One of the sub-themes of the UNCTAD 14 is ‘Advancing economic structural transformation and cooperation to build economic resilience and address trade development challenges’. But what does it mean to build economic resilience for African states? Fragile states have been described as those whose governments cannot provide basic human needs for their citizens therefore making them susceptible to political upheavals and economic shocks. Whilst resilient economies are those whose institutions are strong, and the governance structures are transparent and effective in their delivery of basic services to their populace.
In a study done last year, the IMF estimated that about 26 countries in Sub Saharan Africa could be defined as economically fragile and out of these, only 12 were expected to ‘become more resilient’ by the year 2039. But this bracket needs to be wider if we are to achieve our goals of sustainable futures and poverty eradication for the continent.
I can think of many ways in which we can build economic resilience but for now I will mention two distinct ones. One is to ensure that we employ taxation policies that will aid in increasing productive capacity for industry and the second is to initiate workforce development tactics that will meet sector-specific demands.
It is prudent to outline how the production capacity of industry is tied to the macroeconomic landscape and the factors that contribute to low production capacity including taxation. The reality is that taxation impacts the volumes and frequency of production, because it influences the allocation of resources in any business. Multiple taxation, applied arbitrarily, means that businesses dedicate a huge part of their resources to cater for the changes and perhaps methods or channels of distribution or access to raw materials.
If the taxation policy is such that these changes keep occurring over a long period, then the production capacity of businesses continually thins off, that is, the margins within which to ‘adjust’ to the changes narrows significantly. Eventually, when the economic shocks occur, the high cost adjustments are felt by consumers whose purchasing power is significantly reduced. So, where one would buy four packets of milk in a week for instance, they will be forced down to two or one packet, and saving money will prove difficult.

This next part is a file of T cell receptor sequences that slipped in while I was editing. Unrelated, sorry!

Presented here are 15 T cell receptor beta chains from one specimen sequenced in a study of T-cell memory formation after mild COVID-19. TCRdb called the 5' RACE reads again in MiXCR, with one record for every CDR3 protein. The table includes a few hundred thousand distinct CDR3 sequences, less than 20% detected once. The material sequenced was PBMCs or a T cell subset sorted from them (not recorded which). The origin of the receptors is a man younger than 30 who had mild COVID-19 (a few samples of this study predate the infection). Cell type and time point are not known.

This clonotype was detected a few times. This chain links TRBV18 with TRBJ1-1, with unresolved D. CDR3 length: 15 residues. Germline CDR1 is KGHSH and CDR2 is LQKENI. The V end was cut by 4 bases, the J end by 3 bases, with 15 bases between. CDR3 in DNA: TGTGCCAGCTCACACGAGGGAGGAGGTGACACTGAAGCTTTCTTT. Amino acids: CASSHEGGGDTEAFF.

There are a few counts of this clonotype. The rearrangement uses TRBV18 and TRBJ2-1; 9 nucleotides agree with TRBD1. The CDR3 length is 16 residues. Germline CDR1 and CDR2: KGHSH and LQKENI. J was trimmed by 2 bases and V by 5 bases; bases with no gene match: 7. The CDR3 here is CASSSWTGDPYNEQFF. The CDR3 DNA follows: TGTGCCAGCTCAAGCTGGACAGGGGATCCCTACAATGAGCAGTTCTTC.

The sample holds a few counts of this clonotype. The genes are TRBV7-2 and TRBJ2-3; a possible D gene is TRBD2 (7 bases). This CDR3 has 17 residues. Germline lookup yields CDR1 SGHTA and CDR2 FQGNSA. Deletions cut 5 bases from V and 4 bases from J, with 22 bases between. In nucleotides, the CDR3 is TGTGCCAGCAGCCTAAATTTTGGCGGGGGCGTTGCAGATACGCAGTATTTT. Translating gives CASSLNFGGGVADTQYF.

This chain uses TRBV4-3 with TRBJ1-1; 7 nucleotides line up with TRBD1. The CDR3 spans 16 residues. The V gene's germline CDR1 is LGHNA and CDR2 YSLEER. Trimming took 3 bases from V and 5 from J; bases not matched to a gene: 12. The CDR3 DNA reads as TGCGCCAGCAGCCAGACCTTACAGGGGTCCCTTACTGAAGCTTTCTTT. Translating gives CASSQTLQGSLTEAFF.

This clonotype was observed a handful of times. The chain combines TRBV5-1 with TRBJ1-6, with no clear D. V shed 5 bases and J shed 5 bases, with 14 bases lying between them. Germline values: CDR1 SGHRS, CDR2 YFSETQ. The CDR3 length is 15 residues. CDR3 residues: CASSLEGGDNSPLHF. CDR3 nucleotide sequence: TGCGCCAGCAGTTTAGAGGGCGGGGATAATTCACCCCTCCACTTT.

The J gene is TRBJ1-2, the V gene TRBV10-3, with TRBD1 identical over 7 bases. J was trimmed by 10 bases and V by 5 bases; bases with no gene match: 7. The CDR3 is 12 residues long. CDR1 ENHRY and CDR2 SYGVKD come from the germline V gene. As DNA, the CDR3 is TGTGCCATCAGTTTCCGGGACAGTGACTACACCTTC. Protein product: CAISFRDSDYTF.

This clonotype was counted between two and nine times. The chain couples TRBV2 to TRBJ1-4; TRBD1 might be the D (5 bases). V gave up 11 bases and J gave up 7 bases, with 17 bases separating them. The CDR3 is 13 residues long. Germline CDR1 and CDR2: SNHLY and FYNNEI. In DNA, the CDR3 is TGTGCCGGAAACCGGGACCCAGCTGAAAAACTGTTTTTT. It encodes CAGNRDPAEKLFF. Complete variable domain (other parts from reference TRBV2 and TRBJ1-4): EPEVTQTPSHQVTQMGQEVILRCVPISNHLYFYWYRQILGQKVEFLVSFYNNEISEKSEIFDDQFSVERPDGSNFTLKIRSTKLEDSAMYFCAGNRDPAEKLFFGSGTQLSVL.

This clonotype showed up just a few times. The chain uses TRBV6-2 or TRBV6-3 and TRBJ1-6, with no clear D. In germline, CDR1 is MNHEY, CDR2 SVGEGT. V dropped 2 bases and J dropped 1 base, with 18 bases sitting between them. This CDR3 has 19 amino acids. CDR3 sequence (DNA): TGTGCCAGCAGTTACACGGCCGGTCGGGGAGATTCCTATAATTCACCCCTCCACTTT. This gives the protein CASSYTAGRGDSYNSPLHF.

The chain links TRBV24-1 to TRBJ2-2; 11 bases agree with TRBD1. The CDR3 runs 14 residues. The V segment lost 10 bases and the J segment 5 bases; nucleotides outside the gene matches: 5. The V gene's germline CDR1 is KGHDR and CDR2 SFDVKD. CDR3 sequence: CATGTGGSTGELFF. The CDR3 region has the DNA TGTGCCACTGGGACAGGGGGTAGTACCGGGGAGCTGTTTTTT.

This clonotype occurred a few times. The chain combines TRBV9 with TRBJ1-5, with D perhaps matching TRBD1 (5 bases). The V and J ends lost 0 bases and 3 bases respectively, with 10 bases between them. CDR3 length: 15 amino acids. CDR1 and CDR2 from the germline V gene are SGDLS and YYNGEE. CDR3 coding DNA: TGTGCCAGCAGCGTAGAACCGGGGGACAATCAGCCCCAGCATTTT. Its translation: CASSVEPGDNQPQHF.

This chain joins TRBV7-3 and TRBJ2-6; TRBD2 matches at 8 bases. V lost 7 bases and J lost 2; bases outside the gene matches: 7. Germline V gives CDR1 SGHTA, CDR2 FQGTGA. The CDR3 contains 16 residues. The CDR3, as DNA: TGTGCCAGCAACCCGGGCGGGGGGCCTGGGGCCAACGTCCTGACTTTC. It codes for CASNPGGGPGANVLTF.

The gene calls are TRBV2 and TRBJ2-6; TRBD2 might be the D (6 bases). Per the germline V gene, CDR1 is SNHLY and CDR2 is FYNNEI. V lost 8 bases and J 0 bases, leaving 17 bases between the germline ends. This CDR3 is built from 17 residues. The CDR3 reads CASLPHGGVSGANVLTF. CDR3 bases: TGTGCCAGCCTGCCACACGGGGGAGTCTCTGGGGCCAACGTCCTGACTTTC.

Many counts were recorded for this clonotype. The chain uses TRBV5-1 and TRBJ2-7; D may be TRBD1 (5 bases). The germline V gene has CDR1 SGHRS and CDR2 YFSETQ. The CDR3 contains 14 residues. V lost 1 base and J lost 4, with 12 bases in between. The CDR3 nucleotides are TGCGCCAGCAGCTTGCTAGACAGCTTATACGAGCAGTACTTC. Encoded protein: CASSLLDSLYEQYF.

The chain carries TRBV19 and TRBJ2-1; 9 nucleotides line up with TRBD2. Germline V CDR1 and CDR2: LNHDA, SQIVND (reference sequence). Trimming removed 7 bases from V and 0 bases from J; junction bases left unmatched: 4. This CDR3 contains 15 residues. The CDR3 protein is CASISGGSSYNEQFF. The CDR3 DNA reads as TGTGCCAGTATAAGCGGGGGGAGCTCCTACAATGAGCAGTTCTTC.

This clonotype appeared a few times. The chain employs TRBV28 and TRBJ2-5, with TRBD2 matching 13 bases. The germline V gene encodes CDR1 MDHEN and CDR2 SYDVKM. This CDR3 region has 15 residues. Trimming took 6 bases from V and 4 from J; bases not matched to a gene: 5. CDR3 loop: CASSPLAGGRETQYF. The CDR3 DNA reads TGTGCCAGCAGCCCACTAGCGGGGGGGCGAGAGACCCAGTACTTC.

The only way to avoid this is to have a tax regime that protects local businesses, nurtures the SME sector and incentives regional investors to scale their businesses to different countries.
This brings me to my second point; different regions have varying sectoral strengths that can be fortified into resilient economic foundations capable of withstanding economic shocks. Other than looking into aligning our regulation frameworks to enable efficient inter-regional trade we need to be deliberate in training a workforce that has a good grasp of our continental needs.
President Uhuru Kenyatta this week rightly said that ‘our people cannot eat conferences’, in a conversation of the tangibility of the issues that would be discussed during the UNCTAD 14. I believe this is a crucial statement when looking at what is next for Africa. We need to invest in training our young populations to meet the needs of industry in the future. This means that they must have good knowledge of the histories of different geographies, why the challenges exist despite abundant natural resources, how this can be rectified and how we can diversify.
As I have mentioned, in the long run it is all about ensuring that we have a sustainable future and we can only do this by equipping the next generation with sufficient skill and knowledge to reinvigorate industry and eradicate poverty.
The writer is the Chairlady of Kenya Association of Manufacturers and the UN Global Compact Network Representative for Kenya.